In modern sports, fans tend to come and go, as teams succeed and fail, respectively. Through great dynasties and terrible droughts, the right fans will come and support their team. Most teams sell out every ticket to every game, but the re-sale market is as vicious as its ever been. Attendance figures are supposedly the real markers of a fanbase’s dedication to an unsuccessful team but, even then, the numbers are misleading. No losing team has perfect attendance and very few winning teams don’t, but a fan doesn’t need to go to games to be a good fan: having tickets is more about financial freedom than passion for the game. So, what does it really take to be a good fan?
Let’s start off with some bad examples, shall we? Every team has them. You’ve seen them. You’ve met them. You might even be them. Those fans you see harassing people in the street, throwing stuff at opposing fans, and generally causing unrest amongst the rest of the fan community. They make you look bad, hampering any self-respecting sports lover’s passion for the game. They tend to appear in groups and, when the going gets rough, they boo their own team. Everyone has had a bad experience with these people but, luckily for us, they tend to show up most when their team is winning.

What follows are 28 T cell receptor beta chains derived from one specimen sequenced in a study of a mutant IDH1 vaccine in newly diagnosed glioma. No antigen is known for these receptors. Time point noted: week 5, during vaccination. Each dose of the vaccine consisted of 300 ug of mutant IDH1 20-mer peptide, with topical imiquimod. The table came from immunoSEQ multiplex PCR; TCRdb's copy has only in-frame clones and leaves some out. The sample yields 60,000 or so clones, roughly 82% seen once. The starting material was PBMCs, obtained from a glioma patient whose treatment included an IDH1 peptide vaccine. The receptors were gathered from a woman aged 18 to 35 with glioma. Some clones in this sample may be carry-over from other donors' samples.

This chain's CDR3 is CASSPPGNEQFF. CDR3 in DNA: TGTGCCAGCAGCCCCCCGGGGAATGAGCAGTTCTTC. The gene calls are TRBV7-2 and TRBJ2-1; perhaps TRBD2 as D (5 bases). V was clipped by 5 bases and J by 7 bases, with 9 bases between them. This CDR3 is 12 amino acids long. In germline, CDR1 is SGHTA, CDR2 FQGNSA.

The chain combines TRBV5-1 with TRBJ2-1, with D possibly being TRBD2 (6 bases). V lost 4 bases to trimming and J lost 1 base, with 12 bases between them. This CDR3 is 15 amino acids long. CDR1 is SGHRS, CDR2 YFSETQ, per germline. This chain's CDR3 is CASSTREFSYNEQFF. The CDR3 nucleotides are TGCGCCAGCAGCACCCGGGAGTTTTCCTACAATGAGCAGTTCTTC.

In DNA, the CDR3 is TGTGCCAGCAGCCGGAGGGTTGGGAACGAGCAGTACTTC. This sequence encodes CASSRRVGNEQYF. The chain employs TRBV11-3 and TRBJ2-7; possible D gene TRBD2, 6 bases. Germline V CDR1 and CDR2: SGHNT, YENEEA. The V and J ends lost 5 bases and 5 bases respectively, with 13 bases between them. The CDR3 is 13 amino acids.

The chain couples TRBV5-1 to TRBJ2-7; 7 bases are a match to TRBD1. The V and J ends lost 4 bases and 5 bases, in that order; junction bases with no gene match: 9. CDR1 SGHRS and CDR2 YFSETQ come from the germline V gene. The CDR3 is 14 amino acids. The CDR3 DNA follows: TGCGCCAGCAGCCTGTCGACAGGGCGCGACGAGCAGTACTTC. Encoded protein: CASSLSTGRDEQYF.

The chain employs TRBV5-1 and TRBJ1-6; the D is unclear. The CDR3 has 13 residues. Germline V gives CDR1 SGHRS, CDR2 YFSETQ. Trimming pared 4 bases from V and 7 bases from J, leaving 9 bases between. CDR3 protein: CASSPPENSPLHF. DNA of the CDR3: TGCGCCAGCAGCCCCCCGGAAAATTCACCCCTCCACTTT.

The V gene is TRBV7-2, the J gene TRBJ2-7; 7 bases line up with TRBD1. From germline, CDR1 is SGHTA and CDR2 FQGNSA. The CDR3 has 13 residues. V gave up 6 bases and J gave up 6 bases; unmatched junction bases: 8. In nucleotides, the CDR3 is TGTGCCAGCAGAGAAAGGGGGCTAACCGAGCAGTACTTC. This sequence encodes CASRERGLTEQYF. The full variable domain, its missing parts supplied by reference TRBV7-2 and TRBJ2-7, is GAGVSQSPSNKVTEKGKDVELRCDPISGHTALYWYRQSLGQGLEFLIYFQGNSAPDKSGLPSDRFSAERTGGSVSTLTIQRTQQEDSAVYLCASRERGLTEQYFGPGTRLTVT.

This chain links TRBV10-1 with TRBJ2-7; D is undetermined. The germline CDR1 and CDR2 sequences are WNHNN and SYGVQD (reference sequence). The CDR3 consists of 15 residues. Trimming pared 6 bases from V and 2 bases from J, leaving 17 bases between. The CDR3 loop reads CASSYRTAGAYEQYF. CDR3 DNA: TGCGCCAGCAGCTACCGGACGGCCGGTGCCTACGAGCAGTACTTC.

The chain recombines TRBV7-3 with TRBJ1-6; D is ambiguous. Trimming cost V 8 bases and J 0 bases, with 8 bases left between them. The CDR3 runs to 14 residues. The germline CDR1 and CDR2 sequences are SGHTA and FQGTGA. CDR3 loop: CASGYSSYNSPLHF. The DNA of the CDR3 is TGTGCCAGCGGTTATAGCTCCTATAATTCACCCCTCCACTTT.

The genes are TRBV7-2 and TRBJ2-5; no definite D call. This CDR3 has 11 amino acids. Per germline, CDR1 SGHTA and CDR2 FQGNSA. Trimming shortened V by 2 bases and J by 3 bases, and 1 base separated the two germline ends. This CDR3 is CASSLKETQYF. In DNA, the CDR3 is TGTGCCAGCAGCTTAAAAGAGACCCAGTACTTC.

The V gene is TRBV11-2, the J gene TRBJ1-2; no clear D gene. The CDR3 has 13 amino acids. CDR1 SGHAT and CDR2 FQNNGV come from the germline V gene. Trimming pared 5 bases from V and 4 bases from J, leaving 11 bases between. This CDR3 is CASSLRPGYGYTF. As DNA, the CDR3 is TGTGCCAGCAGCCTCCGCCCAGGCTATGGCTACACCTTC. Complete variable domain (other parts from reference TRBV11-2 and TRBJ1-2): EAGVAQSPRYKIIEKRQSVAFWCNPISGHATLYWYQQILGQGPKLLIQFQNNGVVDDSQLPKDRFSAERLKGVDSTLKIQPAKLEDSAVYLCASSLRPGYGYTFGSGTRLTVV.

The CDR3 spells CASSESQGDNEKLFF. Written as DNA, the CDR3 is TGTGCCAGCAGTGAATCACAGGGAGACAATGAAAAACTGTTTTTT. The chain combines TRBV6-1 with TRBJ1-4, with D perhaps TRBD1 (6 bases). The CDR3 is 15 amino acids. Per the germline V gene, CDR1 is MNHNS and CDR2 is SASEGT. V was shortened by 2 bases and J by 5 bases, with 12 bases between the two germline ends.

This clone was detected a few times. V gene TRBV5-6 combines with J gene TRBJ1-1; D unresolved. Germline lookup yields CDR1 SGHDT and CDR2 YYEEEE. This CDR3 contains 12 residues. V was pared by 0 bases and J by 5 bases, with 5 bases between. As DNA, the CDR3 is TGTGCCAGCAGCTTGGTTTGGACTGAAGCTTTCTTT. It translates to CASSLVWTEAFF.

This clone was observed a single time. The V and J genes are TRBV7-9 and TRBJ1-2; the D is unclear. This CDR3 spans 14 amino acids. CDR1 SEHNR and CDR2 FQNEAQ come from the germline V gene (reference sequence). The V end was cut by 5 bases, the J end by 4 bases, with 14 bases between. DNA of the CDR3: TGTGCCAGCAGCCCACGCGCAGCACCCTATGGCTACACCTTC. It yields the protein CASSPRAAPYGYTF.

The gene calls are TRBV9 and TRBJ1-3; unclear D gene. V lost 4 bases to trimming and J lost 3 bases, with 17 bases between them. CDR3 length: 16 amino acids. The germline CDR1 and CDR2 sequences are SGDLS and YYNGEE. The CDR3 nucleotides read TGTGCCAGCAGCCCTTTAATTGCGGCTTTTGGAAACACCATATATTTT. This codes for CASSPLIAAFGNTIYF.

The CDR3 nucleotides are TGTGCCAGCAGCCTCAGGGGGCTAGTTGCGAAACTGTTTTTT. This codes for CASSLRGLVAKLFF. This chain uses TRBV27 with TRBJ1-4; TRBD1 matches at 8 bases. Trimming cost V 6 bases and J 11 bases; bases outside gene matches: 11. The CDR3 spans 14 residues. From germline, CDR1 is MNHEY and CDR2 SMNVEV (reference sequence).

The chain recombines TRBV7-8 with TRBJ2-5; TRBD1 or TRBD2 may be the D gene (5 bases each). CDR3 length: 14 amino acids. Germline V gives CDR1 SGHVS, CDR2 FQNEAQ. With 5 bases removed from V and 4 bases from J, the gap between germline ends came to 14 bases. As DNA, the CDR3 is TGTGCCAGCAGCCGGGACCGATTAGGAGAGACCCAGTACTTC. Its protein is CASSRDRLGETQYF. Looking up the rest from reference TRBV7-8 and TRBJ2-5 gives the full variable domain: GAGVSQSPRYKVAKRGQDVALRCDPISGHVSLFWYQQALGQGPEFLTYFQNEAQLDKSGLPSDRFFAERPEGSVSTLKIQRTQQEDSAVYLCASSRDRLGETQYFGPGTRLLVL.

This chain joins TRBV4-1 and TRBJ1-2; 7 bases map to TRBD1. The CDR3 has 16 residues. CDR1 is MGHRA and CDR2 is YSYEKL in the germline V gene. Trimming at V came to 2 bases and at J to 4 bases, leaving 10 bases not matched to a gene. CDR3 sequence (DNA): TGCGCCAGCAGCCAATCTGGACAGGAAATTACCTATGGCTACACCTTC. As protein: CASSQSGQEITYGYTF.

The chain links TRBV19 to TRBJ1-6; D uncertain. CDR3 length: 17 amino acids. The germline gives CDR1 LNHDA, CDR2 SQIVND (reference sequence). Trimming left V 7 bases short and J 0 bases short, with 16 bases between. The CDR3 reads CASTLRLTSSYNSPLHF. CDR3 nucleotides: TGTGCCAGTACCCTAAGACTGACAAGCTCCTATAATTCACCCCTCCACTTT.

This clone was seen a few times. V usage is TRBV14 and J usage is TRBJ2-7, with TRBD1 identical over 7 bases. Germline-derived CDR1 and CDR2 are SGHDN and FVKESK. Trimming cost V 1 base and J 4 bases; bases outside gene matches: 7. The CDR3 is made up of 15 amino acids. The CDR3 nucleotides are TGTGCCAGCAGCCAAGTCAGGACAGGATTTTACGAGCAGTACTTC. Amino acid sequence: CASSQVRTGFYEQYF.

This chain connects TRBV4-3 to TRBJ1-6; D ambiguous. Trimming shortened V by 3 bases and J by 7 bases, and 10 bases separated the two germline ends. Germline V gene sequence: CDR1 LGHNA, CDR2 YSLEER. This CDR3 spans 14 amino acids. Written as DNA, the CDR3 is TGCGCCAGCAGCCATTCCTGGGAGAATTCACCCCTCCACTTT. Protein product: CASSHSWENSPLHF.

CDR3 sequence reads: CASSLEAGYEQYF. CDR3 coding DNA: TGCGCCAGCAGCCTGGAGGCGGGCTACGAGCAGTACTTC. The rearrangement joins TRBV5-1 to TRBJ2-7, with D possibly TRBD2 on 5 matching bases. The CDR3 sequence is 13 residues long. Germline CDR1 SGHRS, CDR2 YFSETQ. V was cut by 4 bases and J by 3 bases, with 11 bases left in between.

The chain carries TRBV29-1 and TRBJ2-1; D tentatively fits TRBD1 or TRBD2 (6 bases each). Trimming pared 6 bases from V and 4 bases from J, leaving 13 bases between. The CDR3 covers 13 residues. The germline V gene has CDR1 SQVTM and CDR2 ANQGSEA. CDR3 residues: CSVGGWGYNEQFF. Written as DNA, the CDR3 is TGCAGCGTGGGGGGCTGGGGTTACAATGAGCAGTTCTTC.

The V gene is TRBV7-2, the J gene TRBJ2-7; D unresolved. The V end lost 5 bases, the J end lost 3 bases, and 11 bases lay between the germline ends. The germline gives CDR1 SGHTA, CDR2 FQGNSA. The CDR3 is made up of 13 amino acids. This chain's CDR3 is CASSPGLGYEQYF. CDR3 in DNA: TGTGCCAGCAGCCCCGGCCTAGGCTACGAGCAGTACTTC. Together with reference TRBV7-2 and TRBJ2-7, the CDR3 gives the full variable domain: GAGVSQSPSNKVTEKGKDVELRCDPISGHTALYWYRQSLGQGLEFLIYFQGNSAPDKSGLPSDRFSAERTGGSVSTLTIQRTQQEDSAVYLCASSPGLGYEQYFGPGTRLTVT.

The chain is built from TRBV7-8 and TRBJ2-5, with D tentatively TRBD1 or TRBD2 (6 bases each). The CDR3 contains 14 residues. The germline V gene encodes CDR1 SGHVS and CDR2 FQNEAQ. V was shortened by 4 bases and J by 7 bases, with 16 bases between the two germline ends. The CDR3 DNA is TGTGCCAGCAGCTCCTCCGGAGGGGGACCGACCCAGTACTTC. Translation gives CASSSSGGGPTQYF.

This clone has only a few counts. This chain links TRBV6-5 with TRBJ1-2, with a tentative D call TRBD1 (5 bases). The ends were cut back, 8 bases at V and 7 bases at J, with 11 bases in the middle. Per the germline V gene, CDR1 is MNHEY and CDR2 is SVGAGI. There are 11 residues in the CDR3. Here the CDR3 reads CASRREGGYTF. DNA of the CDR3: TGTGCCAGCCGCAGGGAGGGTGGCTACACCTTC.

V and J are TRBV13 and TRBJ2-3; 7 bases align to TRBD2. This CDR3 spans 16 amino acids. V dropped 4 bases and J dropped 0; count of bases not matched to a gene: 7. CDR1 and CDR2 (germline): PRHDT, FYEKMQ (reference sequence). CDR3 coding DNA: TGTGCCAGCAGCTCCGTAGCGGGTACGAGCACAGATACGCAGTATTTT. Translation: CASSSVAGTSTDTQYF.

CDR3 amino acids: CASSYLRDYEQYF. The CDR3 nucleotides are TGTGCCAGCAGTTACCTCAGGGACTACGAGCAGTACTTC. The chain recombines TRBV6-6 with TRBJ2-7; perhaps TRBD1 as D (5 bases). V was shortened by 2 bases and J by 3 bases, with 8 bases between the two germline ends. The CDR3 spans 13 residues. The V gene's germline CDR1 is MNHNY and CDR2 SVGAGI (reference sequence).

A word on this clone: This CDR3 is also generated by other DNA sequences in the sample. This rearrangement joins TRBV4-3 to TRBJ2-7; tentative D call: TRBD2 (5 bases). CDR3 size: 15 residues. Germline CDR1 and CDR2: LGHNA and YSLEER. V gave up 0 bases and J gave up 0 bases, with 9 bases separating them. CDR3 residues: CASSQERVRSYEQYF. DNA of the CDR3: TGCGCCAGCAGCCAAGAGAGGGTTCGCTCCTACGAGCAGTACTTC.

The best fans show up when they aren’t. But, being a fan is more than just watching a game and liking it: it’s about supporting your team, rooting for them against all odds and regardless of whether or not they are playing well. When they lose, good fans continue to love their team, and when they win? The same. Great fanbases are determined to love and support their team through the good and the bad. Pessimist or optimist, cautious or reckless, a fan that still roots for their guys through anything is a fan worth their salt.
So, next time you find your team down on their luck, take a look around and think to yourself: What kind of fan am I?